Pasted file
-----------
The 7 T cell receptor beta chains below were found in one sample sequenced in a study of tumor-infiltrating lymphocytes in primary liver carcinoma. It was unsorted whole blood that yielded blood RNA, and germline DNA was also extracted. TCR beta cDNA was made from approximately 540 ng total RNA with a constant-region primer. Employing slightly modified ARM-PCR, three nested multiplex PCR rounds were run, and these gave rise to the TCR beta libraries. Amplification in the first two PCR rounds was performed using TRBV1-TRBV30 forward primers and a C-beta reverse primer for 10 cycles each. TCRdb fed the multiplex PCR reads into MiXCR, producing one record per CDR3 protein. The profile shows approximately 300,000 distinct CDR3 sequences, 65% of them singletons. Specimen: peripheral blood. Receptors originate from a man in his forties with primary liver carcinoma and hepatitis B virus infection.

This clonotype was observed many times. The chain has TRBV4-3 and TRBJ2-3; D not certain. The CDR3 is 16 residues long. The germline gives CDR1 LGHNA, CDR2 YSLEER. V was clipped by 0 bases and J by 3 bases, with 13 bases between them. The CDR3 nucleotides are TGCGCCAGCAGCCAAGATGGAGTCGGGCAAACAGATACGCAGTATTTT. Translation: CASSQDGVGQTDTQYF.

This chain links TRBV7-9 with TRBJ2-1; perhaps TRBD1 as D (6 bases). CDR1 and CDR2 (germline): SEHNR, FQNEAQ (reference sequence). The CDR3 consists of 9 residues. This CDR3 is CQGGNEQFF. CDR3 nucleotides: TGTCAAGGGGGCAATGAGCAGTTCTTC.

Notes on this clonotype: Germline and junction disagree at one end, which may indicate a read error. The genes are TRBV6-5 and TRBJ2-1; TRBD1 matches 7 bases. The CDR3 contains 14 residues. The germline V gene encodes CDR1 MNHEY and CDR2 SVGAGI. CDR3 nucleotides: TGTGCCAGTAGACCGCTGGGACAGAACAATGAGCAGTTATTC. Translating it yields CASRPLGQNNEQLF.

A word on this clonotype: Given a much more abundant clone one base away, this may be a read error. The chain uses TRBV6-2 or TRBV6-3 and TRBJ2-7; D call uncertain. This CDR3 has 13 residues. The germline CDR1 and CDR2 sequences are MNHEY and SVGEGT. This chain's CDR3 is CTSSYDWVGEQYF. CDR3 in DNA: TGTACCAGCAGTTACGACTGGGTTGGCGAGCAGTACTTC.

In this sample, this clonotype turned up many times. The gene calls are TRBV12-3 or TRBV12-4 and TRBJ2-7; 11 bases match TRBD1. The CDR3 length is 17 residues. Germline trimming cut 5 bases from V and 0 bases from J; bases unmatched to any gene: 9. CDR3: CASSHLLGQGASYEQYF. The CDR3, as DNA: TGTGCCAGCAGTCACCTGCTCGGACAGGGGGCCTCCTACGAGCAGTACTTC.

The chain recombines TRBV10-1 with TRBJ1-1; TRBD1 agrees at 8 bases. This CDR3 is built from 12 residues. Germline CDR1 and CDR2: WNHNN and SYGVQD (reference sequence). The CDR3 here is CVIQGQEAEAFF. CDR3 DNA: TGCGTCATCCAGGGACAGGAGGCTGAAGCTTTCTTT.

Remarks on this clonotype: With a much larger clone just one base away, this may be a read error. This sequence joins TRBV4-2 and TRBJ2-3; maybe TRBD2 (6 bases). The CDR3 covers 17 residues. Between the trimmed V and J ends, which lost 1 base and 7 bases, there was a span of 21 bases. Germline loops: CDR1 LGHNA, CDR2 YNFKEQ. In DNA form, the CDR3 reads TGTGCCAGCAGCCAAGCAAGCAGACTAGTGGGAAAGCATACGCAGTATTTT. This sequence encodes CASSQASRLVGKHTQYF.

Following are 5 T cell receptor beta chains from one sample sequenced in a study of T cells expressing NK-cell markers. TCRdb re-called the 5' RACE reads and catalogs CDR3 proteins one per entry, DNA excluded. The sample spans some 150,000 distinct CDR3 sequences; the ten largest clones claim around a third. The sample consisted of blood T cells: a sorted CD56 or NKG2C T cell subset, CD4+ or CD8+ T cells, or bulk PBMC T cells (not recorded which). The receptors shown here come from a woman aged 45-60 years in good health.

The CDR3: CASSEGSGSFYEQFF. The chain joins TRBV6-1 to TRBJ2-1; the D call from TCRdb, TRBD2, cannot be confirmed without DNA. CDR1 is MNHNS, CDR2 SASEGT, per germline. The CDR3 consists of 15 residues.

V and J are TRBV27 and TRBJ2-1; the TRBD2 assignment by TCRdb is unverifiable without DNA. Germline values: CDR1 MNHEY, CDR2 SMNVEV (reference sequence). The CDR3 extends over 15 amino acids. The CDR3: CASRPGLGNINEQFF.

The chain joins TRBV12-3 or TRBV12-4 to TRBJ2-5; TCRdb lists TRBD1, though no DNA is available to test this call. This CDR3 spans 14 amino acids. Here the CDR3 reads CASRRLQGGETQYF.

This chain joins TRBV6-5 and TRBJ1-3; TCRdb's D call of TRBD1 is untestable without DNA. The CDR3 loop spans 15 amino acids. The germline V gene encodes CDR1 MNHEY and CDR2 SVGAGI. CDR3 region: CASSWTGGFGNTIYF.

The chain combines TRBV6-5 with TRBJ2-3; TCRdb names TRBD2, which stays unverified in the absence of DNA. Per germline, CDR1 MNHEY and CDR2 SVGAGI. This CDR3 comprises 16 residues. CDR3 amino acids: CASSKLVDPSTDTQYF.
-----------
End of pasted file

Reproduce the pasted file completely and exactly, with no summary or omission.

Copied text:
The 7 T cell receptor beta chains below were found in one sample sequenced in a study of tumor-infiltrating lymphocytes in primary liver carcinoma. It was unsorted whole blood that yielded blood RNA, and germline DNA was also extracted. TCR beta cDNA was made from approximately 540 ng total RNA with a constant-region primer. Employing slightly modified ARM-PCR, three nested multiplex PCR rounds were run, and these gave rise to the TCR beta libraries. Amplification in the first two PCR rounds was performed using TRBV1-TRBV30 forward primers and a C-beta reverse primer for 10 cycles each. TCRdb fed the multiplex PCR reads into MiXCR, producing one record per CDR3 protein. The profile shows approximately 300,000 distinct CDR3 sequences, 65% of them singletons. Specimen: peripheral blood. Receptors originate from a man in his forties with primary liver carcinoma and hepatitis B virus infection.

This clonotype was observed many times. The chain has TRBV4-3 and TRBJ2-3; D not certain. The CDR3 is 16 residues long. The germline gives CDR1 LGHNA, CDR2 YSLEER. V was clipped by 0 bases and J by 3 bases, with 13 bases between them. The CDR3 nucleotides are TGCGCCAGCAGCCAAGATGGAGTCGGGCAAACAGATACGCAGTATTTT. Translation: CASSQDGVGQTDTQYF.

This chain links TRBV7-9 with TRBJ2-1; perhaps TRBD1 as D (6 bases). CDR1 and CDR2 (germline): SEHNR, FQNEAQ (reference sequence). The CDR3 consists of 9 residues. This CDR3 is CQGGNEQFF. CDR3 nucleotides: TGTCAAGGGGGCAATGAGCAGTTCTTC.

Notes on this clonotype: Germline and junction disagree at one end, which may indicate a read error. The genes are TRBV6-5 and TRBJ2-1; TRBD1 matches 7 bases. The CDR3 contains 14 residues. The germline V gene encodes CDR1 MNHEY and CDR2 SVGAGI. CDR3 nucleotides: TGTGCCAGTAGACCGCTGGGACAGAACAATGAGCAGTTATTC. Translating it yields CASRPLGQNNEQLF.

A word on this clonotype: Given a much more abundant clone one base away, this may be a read error. The chain uses TRBV6-2 or TRBV6-3 and TRBJ2-7; D call uncertain. This CDR3 has 13 residues. The germline CDR1 and CDR2 sequences are MNHEY and SVGEGT. This chain's CDR3 is CTSSYDWVGEQYF. CDR3 in DNA: TGTACCAGCAGTTACGACTGGGTTGGCGAGCAGTACTTC.

In this sample, this clonotype turned up many times. The gene calls are TRBV12-3 or TRBV12-4 and TRBJ2-7; 11 bases match TRBD1. The CDR3 length is 17 residues. Germline trimming cut 5 bases from V and 0 bases from J; bases unmatched to any gene: 9. CDR3: CASSHLLGQGASYEQYF. The CDR3, as DNA: TGTGCCAGCAGTCACCTGCTCGGACAGGGGGCCTCCTACGAGCAGTACTTC.

The chain recombines TRBV10-1 with TRBJ1-1; TRBD1 agrees at 8 bases. This CDR3 is built from 12 residues. Germline CDR1 and CDR2: WNHNN and SYGVQD (reference sequence). The CDR3 here is CVIQGQEAEAFF. CDR3 DNA: TGCGTCATCCAGGGACAGGAGGCTGAAGCTTTCTTT.

Remarks on this clonotype: With a much larger clone just one base away, this may be a read error. This sequence joins TRBV4-2 and TRBJ2-3; maybe TRBD2 (6 bases). The CDR3 covers 17 residues. Between the trimmed V and J ends, which lost 1 base and 7 bases, there was a span of 21 bases. Germline loops: CDR1 LGHNA, CDR2 YNFKEQ. In DNA form, the CDR3 reads TGTGCCAGCAGCCAAGCAAGCAGACTAGTGGGAAAGCATACGCAGTATTTT. This sequence encodes CASSQASRLVGKHTQYF.

Following are 5 T cell receptor beta chains from one sample sequenced in a study of T cells expressing NK-cell markers. TCRdb re-called the 5' RACE reads and catalogs CDR3 proteins one per entry, DNA excluded. The sample spans some 150,000 distinct CDR3 sequences; the ten largest clones claim around a third. The sample consisted of blood T cells: a sorted CD56 or NKG2C T cell subset, CD4+ or CD8+ T cells, or bulk PBMC T cells (not recorded which). The receptors shown here come from a woman aged 45-60 years in good health.

The CDR3: CASSEGSGSFYEQFF. The chain joins TRBV6-1 to TRBJ2-1; the D call from TCRdb, TRBD2, cannot be confirmed without DNA. CDR1 is MNHNS, CDR2 SASEGT, per germline. The CDR3 consists of 15 residues.

V and J are TRBV27 and TRBJ2-1; the TRBD2 assignment by TCRdb is unverifiable without DNA. Germline values: CDR1 MNHEY, CDR2 SMNVEV (reference sequence). The CDR3 extends over 15 amino acids. The CDR3: CASRPGLGNINEQFF.

The chain joins TRBV12-3 or TRBV12-4 to TRBJ2-5; TCRdb lists TRBD1, though no DNA is available to test this call. This CDR3 spans 14 amino acids. Here the CDR3 reads CASRRLQGGETQYF.

This chain joins TRBV6-5 and TRBJ1-3; TCRdb's D call of TRBD1 is untestable without DNA. The CDR3 loop spans 15 amino acids. The germline V gene encodes CDR1 MNHEY and CDR2 SVGAGI. CDR3 region: CASSWTGGFGNTIYF.

The chain combines TRBV6-5 with TRBJ2-3; TCRdb names TRBD2, which stays unverified in the absence of DNA. Per germline, CDR1 MNHEY and CDR2 SVGAGI. This CDR3 comprises 16 residues. CDR3 amino acids: CASSKLVDPSTDTQYF.